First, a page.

Adjective "adhered" definition and examples

(Adhered may not be an adjective, but it can be used as an adjective, click here to find out.)

Pronunciation

/ədˈhɪə/

Definitions and examples

verb

Stick fast to (a surface or substance)
  1. 'The chief problem for artists working on copper is to persuade the paint to adhere to the very smooth surface.'
  2. 'Warm temperatures are also necessary so the caulk will set properly and adhere to the surface.'
  3. 'This ability to adhere to surfaces is lost when an insect's feet become covered in particles.'
  4. 'A service professional can also advise on stripping paint from plaster walls and ensuring that the new paint adheres to the surface.'
  5. 'For example, if caulking is installed when the temperature is too cold, it will not properly adhere to surfaces.'
  6. 'Dust films are a light powder of clay and silt-sized particles that adhere to rough surfaces and rock fractures.'
  7. 'You will need to use a melamine primer on the doors, so that the new paint will adhere to the surface, then choose new handles.'
  8. 'If it's plastic or metal, you'll need to spread a dulling compound, designed to help paint adhere to slick surfaces.'
  9. 'Once sprayed with water, the gecko was unable to adhere to the surface.'
  10. 'The lolly becomes sticky so that the sherbet adheres to its surface.'
Believe in and follow the practices of.
  1. 'Failure to adhere to safe working practices in the laboratory can quickly result in serious injuries or incidents.'
  2. 'Certainly, playing on a collegiate team isn't easy, requiring a student to adhere to a rigorous practice and study schedule.'
  3. 'It was important to adhere to best practice and follow the highest international standards.'
  4. 'By adhering to proven safety practices and protective measures, risk of personal injury can be minimized.'
  5. 'Next, they must consistently follow the procedure and be accountable for their practice by adhering strictly to the policy.'
  6. 'However, most phone companies adhere to good practice and inform councils when masts are being installed.'
  7. 'If farmers are adhering to good farming practices, as most of them are, then there will not be any substantive change.'
  8. 'Where significant differences existed between the hospital groups, usually large hospitals adhered to accepted practice guidelines to a greater extent.'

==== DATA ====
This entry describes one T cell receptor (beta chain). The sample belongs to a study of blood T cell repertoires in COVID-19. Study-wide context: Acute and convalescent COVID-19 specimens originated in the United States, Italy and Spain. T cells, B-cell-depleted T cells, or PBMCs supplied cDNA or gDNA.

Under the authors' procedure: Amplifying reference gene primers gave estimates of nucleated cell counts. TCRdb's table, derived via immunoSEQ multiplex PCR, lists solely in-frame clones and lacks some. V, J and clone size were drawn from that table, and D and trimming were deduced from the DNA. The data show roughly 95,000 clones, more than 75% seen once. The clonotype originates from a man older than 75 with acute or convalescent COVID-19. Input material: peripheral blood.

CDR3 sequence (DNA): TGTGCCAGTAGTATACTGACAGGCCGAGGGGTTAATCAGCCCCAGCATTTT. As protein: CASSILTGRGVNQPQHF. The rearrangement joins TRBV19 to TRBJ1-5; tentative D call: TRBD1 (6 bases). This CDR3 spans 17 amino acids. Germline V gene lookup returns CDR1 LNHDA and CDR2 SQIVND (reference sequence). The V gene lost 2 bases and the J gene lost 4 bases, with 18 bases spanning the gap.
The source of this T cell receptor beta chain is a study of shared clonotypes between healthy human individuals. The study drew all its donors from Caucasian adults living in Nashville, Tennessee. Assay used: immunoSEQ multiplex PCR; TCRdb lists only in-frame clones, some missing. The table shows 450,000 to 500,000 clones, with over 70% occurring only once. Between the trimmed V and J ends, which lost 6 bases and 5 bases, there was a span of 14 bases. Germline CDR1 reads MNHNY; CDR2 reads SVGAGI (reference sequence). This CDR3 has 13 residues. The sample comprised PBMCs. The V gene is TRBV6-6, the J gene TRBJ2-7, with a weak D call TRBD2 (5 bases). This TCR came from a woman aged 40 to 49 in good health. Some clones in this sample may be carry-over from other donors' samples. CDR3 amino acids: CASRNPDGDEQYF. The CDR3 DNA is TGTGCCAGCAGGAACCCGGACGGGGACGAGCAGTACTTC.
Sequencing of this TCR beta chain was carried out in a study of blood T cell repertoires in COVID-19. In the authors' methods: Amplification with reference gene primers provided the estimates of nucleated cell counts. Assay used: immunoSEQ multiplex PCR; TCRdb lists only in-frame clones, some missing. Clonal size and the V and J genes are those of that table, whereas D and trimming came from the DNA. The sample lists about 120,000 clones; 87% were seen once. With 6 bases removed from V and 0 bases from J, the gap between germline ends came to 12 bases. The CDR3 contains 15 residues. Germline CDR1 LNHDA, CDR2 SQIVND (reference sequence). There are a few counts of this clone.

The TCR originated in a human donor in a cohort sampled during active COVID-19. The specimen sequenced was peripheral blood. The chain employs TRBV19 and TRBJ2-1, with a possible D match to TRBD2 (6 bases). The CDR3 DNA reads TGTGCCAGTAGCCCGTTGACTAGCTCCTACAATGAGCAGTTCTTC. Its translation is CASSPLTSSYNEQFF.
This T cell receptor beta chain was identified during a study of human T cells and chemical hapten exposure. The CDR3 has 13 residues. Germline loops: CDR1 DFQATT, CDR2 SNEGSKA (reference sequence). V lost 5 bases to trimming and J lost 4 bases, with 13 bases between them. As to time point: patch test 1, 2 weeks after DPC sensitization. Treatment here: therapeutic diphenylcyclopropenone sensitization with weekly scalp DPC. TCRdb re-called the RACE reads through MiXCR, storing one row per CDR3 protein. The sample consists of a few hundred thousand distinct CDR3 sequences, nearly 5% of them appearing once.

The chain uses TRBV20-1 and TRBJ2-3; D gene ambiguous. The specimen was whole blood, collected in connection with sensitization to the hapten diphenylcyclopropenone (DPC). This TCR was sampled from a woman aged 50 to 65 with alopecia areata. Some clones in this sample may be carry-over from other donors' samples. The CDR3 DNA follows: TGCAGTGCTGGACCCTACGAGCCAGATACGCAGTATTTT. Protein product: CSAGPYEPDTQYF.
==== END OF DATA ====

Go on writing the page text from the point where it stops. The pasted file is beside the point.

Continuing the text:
9. 'You may follow any road your mind wishes to follow or adhere to the teachings of any guide or guru.'
  10. 'It adheres to strict ethical practices and accepts that business may be lost when standards need to be met.'
  11. 'the account adhered firmly to fact'
  12. 'Instead, they say, the fault lies with an administration that adheres too closely to a script.'
  13. 'Despite first appearances, it adheres closely to Shakespeare's play.'
  14. 'Many architectural historians maintain that Mission furniture adhered more closely to the Arts and Crafts ideals than most British work did.'
  15. 'We don't adhere closely to it, rather in the name of goodwill we have a tendency to overlook most of the criteria and refund within much wider limits.'
  16. 'The script adheres pretty closely to the basic plot of the 1949 book, which imagined a totalitarian state where even the thoughts of its subjects are controlled by an all-seeing Big Brother.'
  17. 'There's a feedback relationship between real exploration and fiction, if our fiction adheres closely to the way things might actually play out.'
  18. 'The means to accomplish this were literate sermons, adhering closely to the liturgy of the church; catechising the young; and administering the sacraments.'
  19. 'The subsequent shoot adhered closely to what was written.'
  20. 'The industry's strategy is to adhere to the facts and procure accurate information from third party experts.'

More definitions

1. to stay attached; stick fast; cleave; cling (usually followed by to): The mud adhered to his shoes.

2. Physics. (of two or more dissimilar substances) to be united by a molecular force acting in the area of contact.

3. to be devoted in support or allegiance; be attached as a follower or upholder (usually followed by to): to adhere to a party.

4. to hold closely or firmly (usually followed by to): to adhere to a plan.

5. Obsolete. to

More examples(as adjective)

"spirits can be adhered to likings."

"procedures can be adhered in contracts."

"placentas can be adhered to intestines."

"guidelines can be adhered in/at/on days."

"guidelines can be adhered to commons."

More examples++

Origin

(adhere)Late 15th century: from Latin adhaerere, from ad- ‘to’ + haerere ‘to stick’.